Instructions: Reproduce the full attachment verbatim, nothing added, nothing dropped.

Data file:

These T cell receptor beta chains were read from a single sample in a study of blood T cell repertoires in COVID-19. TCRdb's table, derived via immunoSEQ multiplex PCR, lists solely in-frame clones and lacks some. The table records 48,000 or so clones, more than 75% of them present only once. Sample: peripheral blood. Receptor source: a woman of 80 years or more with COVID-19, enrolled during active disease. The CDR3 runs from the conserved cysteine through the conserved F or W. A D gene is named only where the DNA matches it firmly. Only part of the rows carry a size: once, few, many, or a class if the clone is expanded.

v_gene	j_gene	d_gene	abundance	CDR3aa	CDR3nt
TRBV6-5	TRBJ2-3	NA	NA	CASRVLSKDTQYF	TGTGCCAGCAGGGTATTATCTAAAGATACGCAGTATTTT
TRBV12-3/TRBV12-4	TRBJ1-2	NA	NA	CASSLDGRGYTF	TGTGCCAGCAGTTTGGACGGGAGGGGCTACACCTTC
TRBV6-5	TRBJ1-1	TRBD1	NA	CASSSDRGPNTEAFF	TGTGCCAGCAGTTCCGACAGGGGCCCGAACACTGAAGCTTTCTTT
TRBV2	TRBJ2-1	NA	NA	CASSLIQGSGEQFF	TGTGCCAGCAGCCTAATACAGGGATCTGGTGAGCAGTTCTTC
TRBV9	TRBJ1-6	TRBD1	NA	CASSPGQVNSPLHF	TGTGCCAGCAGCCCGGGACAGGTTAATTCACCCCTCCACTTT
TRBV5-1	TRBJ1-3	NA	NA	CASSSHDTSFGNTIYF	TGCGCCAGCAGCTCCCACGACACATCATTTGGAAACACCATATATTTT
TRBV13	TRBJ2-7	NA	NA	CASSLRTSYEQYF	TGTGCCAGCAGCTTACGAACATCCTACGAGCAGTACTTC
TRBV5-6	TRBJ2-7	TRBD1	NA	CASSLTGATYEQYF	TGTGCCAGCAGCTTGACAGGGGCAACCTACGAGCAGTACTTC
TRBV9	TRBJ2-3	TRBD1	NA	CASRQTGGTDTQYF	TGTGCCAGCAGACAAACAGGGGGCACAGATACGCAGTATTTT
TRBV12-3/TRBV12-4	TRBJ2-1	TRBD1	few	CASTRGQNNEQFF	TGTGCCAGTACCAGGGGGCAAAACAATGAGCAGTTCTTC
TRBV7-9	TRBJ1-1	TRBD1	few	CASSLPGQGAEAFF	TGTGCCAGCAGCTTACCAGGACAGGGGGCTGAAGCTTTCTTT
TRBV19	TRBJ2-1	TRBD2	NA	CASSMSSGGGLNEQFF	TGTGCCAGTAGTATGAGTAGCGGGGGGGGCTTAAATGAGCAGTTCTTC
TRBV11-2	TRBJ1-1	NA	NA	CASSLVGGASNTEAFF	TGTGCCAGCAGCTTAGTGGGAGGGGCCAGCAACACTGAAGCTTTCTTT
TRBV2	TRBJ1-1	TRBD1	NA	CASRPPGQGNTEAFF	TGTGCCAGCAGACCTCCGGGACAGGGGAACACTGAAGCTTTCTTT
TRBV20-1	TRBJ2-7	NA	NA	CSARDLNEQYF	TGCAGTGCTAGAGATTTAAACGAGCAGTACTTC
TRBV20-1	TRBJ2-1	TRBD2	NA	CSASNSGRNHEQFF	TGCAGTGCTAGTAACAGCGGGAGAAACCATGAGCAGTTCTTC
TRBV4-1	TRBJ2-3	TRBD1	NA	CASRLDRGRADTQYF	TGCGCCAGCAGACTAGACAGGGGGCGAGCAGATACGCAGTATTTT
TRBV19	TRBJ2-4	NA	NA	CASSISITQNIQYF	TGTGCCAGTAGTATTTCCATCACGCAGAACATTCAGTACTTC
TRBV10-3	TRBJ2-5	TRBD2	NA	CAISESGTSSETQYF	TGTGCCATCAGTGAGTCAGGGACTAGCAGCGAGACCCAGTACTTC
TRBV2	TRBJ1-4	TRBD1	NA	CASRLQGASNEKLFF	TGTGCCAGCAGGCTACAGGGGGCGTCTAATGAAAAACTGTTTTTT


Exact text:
These T cell receptor beta chains were read from a single sample in a study of blood T cell repertoires in COVID-19. TCRdb's table, derived via immunoSEQ multiplex PCR, lists solely in-frame clones and lacks some. The table records 48,000 or so clones, more than 75% of them present only once. Sample: peripheral blood. Receptor source: a woman of 80 years or more with COVID-19, enrolled during active disease. The CDR3 runs from the conserved cysteine through the conserved F or W. A D gene is named only where the DNA matches it firmly. Only part of the rows carry a size: once, few, many, or a class if the clone is expanded.

v_gene	j_gene	d_gene	abundance	CDR3aa	CDR3nt
TRBV6-5	TRBJ2-3	NA	NA	CASRVLSKDTQYF	TGTGCCAGCAGGGTATTATCTAAAGATACGCAGTATTTT
TRBV12-3/TRBV12-4	TRBJ1-2	NA	NA	CASSLDGRGYTF	TGTGCCAGCAGTTTGGACGGGAGGGGCTACACCTTC
TRBV6-5	TRBJ1-1	TRBD1	NA	CASSSDRGPNTEAFF	TGTGCCAGCAGTTCCGACAGGGGCCCGAACACTGAAGCTTTCTTT
TRBV2	TRBJ2-1	NA	NA	CASSLIQGSGEQFF	TGTGCCAGCAGCCTAATACAGGGATCTGGTGAGCAGTTCTTC
TRBV9	TRBJ1-6	TRBD1	NA	CASSPGQVNSPLHF	TGTGCCAGCAGCCCGGGACAGGTTAATTCACCCCTCCACTTT
TRBV5-1	TRBJ1-3	NA	NA	CASSSHDTSFGNTIYF	TGCGCCAGCAGCTCCCACGACACATCATTTGGAAACACCATATATTTT
TRBV13	TRBJ2-7	NA	NA	CASSLRTSYEQYF	TGTGCCAGCAGCTTACGAACATCCTACGAGCAGTACTTC
TRBV5-6	TRBJ2-7	TRBD1	NA	CASSLTGATYEQYF	TGTGCCAGCAGCTTGACAGGGGCAACCTACGAGCAGTACTTC
TRBV9	TRBJ2-3	TRBD1	NA	CASRQTGGTDTQYF	TGTGCCAGCAGACAAACAGGGGGCACAGATACGCAGTATTTT
TRBV12-3/TRBV12-4	TRBJ2-1	TRBD1	few	CASTRGQNNEQFF	TGTGCCAGTACCAGGGGGCAAAACAATGAGCAGTTCTTC
TRBV7-9	TRBJ1-1	TRBD1	few	CASSLPGQGAEAFF	TGTGCCAGCAGCTTACCAGGACAGGGGGCTGAAGCTTTCTTT
TRBV19	TRBJ2-1	TRBD2	NA	CASSMSSGGGLNEQFF	TGTGCCAGTAGTATGAGTAGCGGGGGGGGCTTAAATGAGCAGTTCTTC
TRBV11-2	TRBJ1-1	NA	NA	CASSLVGGASNTEAFF	TGTGCCAGCAGCTTAGTGGGAGGGGCCAGCAACACTGAAGCTTTCTTT
TRBV2	TRBJ1-1	TRBD1	NA	CASRPPGQGNTEAFF	TGTGCCAGCAGACCTCCGGGACAGGGGAACACTGAAGCTTTCTTT
TRBV20-1	TRBJ2-7	NA	NA	CSARDLNEQYF	TGCAGTGCTAGAGATTTAAACGAGCAGTACTTC
TRBV20-1	TRBJ2-1	TRBD2	NA	CSASNSGRNHEQFF	TGCAGTGCTAGTAACAGCGGGAGAAACCATGAGCAGTTCTTC
TRBV4-1	TRBJ2-3	TRBD1	NA	CASRLDRGRADTQYF	TGCGCCAGCAGACTAGACAGGGGGCGAGCAGATACGCAGTATTTT
TRBV19	TRBJ2-4	NA	NA	CASSISITQNIQYF	TGTGCCAGTAGTATTTCCATCACGCAGAACATTCAGTACTTC
TRBV10-3	TRBJ2-5	TRBD2	NA	CAISESGTSSETQYF	TGTGCCATCAGTGAGTCAGGGACTAGCAGCGAGACCCAGTACTTC
TRBV2	TRBJ1-4	TRBD1	NA	CASRLQGASNEKLFF	TGTGCCAGCAGGCTACAGGGGGCGTCTAATGAAAAACTGTTTTTT